WHOA! Very rarely do I listen to the advice of my "book snob" friends, but enough of them were raving endlessly about Eugene Cross and his debut book that I decided to see if the accolades were worth it... and, boy, they were dead on. Eugene Cross may be the new kid on the literary block, but it looks like he's found fertile ground and he won't be moving any time soon. He's a talent to keep an eye on.

"Fires of Our Choosing" is a fantastic collection of stories with a ton of heart, passion and genuine character. Don't pass it up.

3 stories to thumb to immediately: "Rosaleen, If You Know What I mean." "The Brother." "Only the Strong Will Survive."
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1 of 1 people found the following review helpful
5.0 out of 5 stars Outstanding!, February 14, 2013
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Not much of a short story enthusiast, but heard of Mr. Cross' work and had a read. Each story unwrapped its own raw and unique emotion; but they became a whole, visceral body that touched me as the reader. To say I was amazed this was Cross' first work would be an understatement. "Fires" almost instantly shows the promise of this author and I look forward to his future work.
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1 of 1 people found the following review helpful
4.0 out of 5 stars Memorable, affecting debut collection from a promising author..., July 31, 2012
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I hadn't heard of Eugene Cross' affecting and well-written short story collection, Fires of Our Choosing, until an author I follow on the Goodreads website recommended it. I'm really glad I pay attention to those recommendations, because otherwise I would have missed out on a collection I'm still thinking about a few days after completing it.

The characters in Cross' stories are all dealing with some type of struggle. Whether it's a young boy so overcome with rage at his brother leaving following the tragic death of their father that he severely beats up another classmate, a widower who finds a renewed sense of excitement by visiting a casino about an hour from the retirement community he lives in, a teenage babysitter just on the verge of college whose routine babysitting job has bigger ramifications than she is aware of, or the middle-aged man locked in a battle of wills with his girlfriend's son, whose temperament is all too similar to the boy's father, who used to beat the narrator up when they were in high school, each story has its main character facing a test of emotional (or sometimes physical) strength. Some of my favorite stories in the collection included "Rosaleen, If You Know What I Mean," "Only the Strong Will Survive," "Come August," "The Brother," and "The Gambler."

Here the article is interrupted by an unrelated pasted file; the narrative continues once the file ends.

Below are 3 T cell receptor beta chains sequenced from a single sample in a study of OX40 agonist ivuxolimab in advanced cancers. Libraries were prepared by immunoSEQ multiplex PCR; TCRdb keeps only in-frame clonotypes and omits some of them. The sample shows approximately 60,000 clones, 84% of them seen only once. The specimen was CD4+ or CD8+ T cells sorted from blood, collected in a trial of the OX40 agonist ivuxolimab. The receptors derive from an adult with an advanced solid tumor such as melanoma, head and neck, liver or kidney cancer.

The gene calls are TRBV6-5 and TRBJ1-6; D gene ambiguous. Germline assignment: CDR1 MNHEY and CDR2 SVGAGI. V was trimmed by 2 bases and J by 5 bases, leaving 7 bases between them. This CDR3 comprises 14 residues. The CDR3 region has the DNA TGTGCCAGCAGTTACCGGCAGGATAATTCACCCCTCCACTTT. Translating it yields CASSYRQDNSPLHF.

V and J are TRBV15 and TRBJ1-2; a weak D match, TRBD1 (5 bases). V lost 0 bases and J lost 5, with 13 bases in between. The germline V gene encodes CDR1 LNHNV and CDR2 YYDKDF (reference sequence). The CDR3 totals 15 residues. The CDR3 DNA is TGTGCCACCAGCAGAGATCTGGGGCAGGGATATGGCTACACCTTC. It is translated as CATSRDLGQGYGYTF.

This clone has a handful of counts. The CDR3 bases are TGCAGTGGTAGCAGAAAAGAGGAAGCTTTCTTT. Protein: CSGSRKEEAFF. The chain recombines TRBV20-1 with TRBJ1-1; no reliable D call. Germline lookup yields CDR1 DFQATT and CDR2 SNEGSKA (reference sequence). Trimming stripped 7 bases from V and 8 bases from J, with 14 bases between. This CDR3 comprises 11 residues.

If I have any criticism about the collection, it's that I felt that some of the stories ended just before something key was going to happen, but the stories didn't leave you in suspense wondering what that something was, I just felt disappointed. Luckily those instances were outweighed by some powerful, fully fleshed out stories that affected me. Eugene Cross is a tremendously talented writer, and I hope this collection is just the start of a terrific career in fiction. I'll be watching.
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1 of 1 people found the following review helpful
5.0 out of 5 stars Can't put the book down!, April 30, 2012
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Eugene's book is absolutely amazing. I could not put the book down! He tells great stories which cover heart ache, violence and adolescent behavior. I definitely recommend this book!
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5.0 out of 5 stars A collection that drives compassion toward loneliness, April 7, 2013
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"Fires of Our Choosing" is written in such a deceptively simple style that you're surprised when each story hits with such impact.
There's something deceptively simple about this book and Eugene Cross's writing style. When you first read the collection, the stories appear un-intrusive, deadpan, easy picking. But there is something complex that surprises you every time.

(By the way, Eugene Cross offered to send me a free copy of the book, but because I'm a believer in supporting indie authors, I actually purchased the book on Kindle.)

If you're a writer, like myself, at first you fool yourself into thinking, "I could do this. I could write this story," only to be hit in the chest with a depth of emotions you didn't realize was actually there at first.

The two major themes that this collection tackles are ideas of loneliness and abandonment. Almost every main character in each story has either been abandoned or has lost something, whether it's a house that burned down or a mother who abandons her son to go apologize (alone) to the boy he beat up nearly half-to-death in school. Or the woman who has to clean up after her brother committed suicide. Or the harvester who travels the country to earn a living but always tries to return to the same woman.

The writing itself is sharp, deliberate and at times cunning.